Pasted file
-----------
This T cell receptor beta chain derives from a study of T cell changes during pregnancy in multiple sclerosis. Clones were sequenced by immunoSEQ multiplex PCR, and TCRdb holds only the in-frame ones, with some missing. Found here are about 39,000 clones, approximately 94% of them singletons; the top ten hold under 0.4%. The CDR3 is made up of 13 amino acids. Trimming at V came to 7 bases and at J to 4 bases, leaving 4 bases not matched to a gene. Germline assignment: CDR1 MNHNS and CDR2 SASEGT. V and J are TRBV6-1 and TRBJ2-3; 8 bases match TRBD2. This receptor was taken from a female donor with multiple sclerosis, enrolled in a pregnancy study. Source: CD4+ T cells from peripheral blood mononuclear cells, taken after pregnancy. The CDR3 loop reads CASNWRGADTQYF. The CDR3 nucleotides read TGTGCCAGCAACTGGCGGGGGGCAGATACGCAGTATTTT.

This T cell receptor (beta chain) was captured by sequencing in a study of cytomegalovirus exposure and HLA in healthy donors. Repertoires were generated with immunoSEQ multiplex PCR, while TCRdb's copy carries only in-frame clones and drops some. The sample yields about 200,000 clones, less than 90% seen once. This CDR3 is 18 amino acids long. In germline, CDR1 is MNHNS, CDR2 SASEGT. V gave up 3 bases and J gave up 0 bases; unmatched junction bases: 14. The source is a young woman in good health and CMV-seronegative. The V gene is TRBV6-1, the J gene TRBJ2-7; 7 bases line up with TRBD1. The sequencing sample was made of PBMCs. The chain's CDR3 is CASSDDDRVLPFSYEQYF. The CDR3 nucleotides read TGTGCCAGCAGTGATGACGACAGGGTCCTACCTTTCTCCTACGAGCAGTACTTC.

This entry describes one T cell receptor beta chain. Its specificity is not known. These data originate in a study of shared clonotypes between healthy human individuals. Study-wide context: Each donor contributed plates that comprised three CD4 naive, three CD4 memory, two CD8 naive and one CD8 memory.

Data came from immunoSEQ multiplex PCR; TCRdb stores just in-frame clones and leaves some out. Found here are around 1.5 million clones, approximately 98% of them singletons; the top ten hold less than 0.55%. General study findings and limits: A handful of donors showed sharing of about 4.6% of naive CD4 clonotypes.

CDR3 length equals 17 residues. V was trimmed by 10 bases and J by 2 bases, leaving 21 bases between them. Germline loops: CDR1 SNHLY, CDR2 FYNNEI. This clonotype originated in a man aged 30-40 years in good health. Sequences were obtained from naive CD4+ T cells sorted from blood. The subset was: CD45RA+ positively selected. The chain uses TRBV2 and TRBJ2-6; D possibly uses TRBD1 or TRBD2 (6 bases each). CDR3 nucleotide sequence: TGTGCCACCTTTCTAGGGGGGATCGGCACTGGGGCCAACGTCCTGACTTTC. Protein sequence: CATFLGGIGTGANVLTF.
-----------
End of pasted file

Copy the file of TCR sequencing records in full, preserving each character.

This T cell receptor beta chain derives from a study of T cell changes during pregnancy in multiple sclerosis. Clones were sequenced by immunoSEQ multiplex PCR, and TCRdb holds only the in-frame ones, with some missing. Found here are about 39,000 clones, approximately 94% of them singletons; the top ten hold under 0.4%. The CDR3 is made up of 13 amino acids. Trimming at V came to 7 bases and at J to 4 bases, leaving 4 bases not matched to a gene. Germline assignment: CDR1 MNHNS and CDR2 SASEGT. V and J are TRBV6-1 and TRBJ2-3; 8 bases match TRBD2. This receptor was taken from a female donor with multiple sclerosis, enrolled in a pregnancy study. Source: CD4+ T cells from peripheral blood mononuclear cells, taken after pregnancy. The CDR3 loop reads CASNWRGADTQYF. The CDR3 nucleotides read TGTGCCAGCAACTGGCGGGGGGCAGATACGCAGTATTTT.

This T cell receptor (beta chain) was captured by sequencing in a study of cytomegalovirus exposure and HLA in healthy donors. Repertoires were generated with immunoSEQ multiplex PCR, while TCRdb's copy carries only in-frame clones and drops some. The sample yields about 200,000 clones, less than 90% seen once. This CDR3 is 18 amino acids long. In germline, CDR1 is MNHNS, CDR2 SASEGT. V gave up 3 bases and J gave up 0 bases; unmatched junction bases: 14. The source is a young woman in good health and CMV-seronegative. The V gene is TRBV6-1, the J gene TRBJ2-7; 7 bases line up with TRBD1. The sequencing sample was made of PBMCs. The chain's CDR3 is CASSDDDRVLPFSYEQYF. The CDR3 nucleotides read TGTGCCAGCAGTGATGACGACAGGGTCCTACCTTTCTCCTACGAGCAGTACTTC.

This entry describes one T cell receptor beta chain. Its specificity is not known. These data originate in a study of shared clonotypes between healthy human individuals. Study-wide context: Each donor contributed plates that comprised three CD4 naive, three CD4 memory, two CD8 naive and one CD8 memory.

Data came from immunoSEQ multiplex PCR; TCRdb stores just in-frame clones and leaves some out. Found here are around 1.5 million clones, approximately 98% of them singletons; the top ten hold less than 0.55%. General study findings and limits: A handful of donors showed sharing of about 4.6% of naive CD4 clonotypes.

CDR3 length equals 17 residues. V was trimmed by 10 bases and J by 2 bases, leaving 21 bases between them. Germline loops: CDR1 SNHLY, CDR2 FYNNEI. This clonotype originated in a man aged 30-40 years in good health. Sequences were obtained from naive CD4+ T cells sorted from blood. The subset was: CD45RA+ positively selected. The chain uses TRBV2 and TRBJ2-6; D possibly uses TRBD1 or TRBD2 (6 bases each). CDR3 nucleotide sequence: TGTGCCACCTTTCTAGGGGGGATCGGCACTGGGGCCAACGTCCTGACTTTC. Protein sequence: CATFLGGIGTGANVLTF.